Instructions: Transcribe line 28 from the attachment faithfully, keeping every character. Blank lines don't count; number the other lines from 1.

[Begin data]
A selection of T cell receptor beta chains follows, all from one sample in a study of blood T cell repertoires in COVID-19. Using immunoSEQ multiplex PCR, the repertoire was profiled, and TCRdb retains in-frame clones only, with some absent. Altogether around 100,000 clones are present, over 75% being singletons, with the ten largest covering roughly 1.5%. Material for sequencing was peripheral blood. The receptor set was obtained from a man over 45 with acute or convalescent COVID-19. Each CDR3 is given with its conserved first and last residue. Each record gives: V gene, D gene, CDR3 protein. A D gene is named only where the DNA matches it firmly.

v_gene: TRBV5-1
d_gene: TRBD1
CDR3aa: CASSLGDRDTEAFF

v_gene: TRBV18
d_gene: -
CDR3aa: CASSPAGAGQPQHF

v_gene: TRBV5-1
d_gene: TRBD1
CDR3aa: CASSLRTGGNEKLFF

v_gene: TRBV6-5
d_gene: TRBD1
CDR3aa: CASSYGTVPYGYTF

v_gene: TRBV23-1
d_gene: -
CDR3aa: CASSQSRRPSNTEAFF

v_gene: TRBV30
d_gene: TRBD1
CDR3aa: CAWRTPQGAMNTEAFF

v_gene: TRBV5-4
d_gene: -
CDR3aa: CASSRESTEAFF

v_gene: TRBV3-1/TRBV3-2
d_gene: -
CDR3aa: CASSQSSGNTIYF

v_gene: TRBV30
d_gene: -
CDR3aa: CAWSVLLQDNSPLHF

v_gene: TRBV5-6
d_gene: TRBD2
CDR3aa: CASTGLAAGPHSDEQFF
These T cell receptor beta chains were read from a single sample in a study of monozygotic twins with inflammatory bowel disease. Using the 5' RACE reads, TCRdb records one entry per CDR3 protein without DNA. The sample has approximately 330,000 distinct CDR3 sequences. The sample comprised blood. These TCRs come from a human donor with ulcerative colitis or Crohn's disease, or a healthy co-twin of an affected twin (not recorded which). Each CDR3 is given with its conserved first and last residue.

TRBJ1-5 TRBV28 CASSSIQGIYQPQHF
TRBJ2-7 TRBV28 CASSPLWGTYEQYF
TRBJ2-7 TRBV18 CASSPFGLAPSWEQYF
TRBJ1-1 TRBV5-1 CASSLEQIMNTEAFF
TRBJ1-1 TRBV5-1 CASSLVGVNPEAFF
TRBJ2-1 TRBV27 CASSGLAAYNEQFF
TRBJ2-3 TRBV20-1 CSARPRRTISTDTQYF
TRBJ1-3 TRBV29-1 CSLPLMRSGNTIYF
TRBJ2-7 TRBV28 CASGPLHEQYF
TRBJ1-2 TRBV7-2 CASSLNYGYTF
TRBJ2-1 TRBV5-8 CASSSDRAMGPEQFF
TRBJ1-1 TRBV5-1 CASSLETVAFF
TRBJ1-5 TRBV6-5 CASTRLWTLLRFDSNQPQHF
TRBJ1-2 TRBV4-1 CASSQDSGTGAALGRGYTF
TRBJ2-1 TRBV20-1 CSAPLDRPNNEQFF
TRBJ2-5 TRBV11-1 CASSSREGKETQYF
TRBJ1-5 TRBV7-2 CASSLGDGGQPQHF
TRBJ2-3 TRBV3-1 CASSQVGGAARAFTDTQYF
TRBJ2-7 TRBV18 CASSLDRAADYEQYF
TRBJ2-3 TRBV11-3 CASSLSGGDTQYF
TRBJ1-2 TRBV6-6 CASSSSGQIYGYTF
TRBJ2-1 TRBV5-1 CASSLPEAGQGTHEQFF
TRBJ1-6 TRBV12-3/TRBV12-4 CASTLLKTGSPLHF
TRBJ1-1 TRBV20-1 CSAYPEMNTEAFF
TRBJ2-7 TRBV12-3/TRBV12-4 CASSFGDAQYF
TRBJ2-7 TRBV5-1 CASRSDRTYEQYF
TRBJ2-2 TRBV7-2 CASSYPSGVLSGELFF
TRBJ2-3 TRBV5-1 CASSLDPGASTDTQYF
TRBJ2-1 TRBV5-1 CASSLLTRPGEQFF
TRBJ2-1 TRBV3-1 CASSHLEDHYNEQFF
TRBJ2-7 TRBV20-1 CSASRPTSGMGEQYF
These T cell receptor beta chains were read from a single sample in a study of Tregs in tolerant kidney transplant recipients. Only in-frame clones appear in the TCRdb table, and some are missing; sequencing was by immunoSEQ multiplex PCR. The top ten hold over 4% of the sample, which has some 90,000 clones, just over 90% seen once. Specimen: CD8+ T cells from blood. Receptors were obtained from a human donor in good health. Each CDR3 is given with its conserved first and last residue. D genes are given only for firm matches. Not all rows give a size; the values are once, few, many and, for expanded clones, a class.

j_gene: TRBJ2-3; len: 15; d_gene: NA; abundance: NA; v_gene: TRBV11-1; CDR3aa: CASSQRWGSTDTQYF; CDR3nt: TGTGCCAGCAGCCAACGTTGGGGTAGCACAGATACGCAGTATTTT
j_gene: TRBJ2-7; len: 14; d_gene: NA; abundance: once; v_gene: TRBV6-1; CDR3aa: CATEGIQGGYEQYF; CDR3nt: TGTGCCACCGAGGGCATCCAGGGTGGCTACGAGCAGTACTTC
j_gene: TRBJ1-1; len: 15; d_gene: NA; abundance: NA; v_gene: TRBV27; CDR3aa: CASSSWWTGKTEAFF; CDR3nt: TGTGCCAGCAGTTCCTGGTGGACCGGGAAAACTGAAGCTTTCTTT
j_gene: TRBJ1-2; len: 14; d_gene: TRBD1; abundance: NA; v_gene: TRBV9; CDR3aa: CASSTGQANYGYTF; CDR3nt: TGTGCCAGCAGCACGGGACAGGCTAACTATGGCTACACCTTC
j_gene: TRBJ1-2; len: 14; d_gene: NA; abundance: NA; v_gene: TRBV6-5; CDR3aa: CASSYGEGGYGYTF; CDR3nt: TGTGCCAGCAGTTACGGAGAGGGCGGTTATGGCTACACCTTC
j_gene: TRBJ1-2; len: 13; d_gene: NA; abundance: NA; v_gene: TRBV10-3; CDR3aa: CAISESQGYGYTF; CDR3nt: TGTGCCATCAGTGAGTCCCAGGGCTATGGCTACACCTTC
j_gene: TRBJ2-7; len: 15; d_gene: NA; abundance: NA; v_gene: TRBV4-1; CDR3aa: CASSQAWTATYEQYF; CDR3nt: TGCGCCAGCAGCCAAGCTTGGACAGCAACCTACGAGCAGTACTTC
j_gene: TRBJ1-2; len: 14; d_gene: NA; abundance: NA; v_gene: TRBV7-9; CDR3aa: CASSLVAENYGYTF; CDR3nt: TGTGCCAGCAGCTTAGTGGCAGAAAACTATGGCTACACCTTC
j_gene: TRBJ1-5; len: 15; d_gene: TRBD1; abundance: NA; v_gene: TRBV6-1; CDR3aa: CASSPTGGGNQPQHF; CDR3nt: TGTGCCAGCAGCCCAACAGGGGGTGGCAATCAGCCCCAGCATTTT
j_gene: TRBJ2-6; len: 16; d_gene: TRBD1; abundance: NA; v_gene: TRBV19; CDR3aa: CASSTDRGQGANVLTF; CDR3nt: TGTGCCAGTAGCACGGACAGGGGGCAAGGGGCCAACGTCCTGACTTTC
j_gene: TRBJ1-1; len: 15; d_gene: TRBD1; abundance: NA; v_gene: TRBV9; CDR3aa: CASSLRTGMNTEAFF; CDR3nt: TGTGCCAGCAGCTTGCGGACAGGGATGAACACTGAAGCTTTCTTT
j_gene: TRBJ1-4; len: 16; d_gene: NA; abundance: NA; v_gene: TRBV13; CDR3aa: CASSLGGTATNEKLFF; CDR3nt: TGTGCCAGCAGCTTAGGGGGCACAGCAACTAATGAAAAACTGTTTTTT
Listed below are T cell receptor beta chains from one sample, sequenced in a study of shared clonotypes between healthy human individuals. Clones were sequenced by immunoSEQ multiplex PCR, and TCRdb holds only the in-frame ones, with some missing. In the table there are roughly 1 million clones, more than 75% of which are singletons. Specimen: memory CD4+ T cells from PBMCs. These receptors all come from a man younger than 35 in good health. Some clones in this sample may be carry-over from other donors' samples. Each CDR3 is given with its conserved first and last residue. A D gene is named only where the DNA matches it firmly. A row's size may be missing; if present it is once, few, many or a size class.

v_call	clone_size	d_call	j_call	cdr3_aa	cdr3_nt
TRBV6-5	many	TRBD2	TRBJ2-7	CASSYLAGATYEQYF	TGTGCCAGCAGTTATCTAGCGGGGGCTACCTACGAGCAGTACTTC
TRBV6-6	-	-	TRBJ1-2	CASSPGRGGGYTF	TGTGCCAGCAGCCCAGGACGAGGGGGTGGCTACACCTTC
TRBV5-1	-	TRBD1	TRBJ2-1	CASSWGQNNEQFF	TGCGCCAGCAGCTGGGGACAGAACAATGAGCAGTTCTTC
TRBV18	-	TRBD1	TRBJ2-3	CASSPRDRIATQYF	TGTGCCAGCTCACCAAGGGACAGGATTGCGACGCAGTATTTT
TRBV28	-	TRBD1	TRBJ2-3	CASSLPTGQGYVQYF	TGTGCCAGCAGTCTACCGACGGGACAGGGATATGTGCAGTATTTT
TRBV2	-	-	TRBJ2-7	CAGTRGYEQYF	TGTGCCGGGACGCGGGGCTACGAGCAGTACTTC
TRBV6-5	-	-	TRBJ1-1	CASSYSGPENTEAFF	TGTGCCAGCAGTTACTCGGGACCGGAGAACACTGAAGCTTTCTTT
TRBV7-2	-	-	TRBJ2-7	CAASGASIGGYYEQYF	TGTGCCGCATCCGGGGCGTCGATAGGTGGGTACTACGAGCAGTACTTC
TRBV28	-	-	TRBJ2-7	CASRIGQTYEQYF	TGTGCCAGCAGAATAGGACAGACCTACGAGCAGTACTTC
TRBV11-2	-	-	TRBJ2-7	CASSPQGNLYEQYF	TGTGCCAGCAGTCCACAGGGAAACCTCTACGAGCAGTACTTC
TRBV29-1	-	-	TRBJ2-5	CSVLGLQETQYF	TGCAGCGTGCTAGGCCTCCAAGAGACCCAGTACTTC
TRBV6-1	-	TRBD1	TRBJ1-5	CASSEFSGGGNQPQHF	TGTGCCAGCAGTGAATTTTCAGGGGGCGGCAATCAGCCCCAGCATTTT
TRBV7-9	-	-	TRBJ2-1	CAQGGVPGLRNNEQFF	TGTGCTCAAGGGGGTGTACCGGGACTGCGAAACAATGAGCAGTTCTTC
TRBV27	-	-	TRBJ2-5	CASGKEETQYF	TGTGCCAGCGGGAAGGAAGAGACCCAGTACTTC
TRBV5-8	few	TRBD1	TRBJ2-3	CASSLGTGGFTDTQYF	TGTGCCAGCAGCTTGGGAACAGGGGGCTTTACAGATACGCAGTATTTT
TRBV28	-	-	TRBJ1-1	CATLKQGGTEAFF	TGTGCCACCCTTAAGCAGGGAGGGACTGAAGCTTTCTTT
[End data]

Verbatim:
CDR3aa: CAWSVLLQDNSPLHF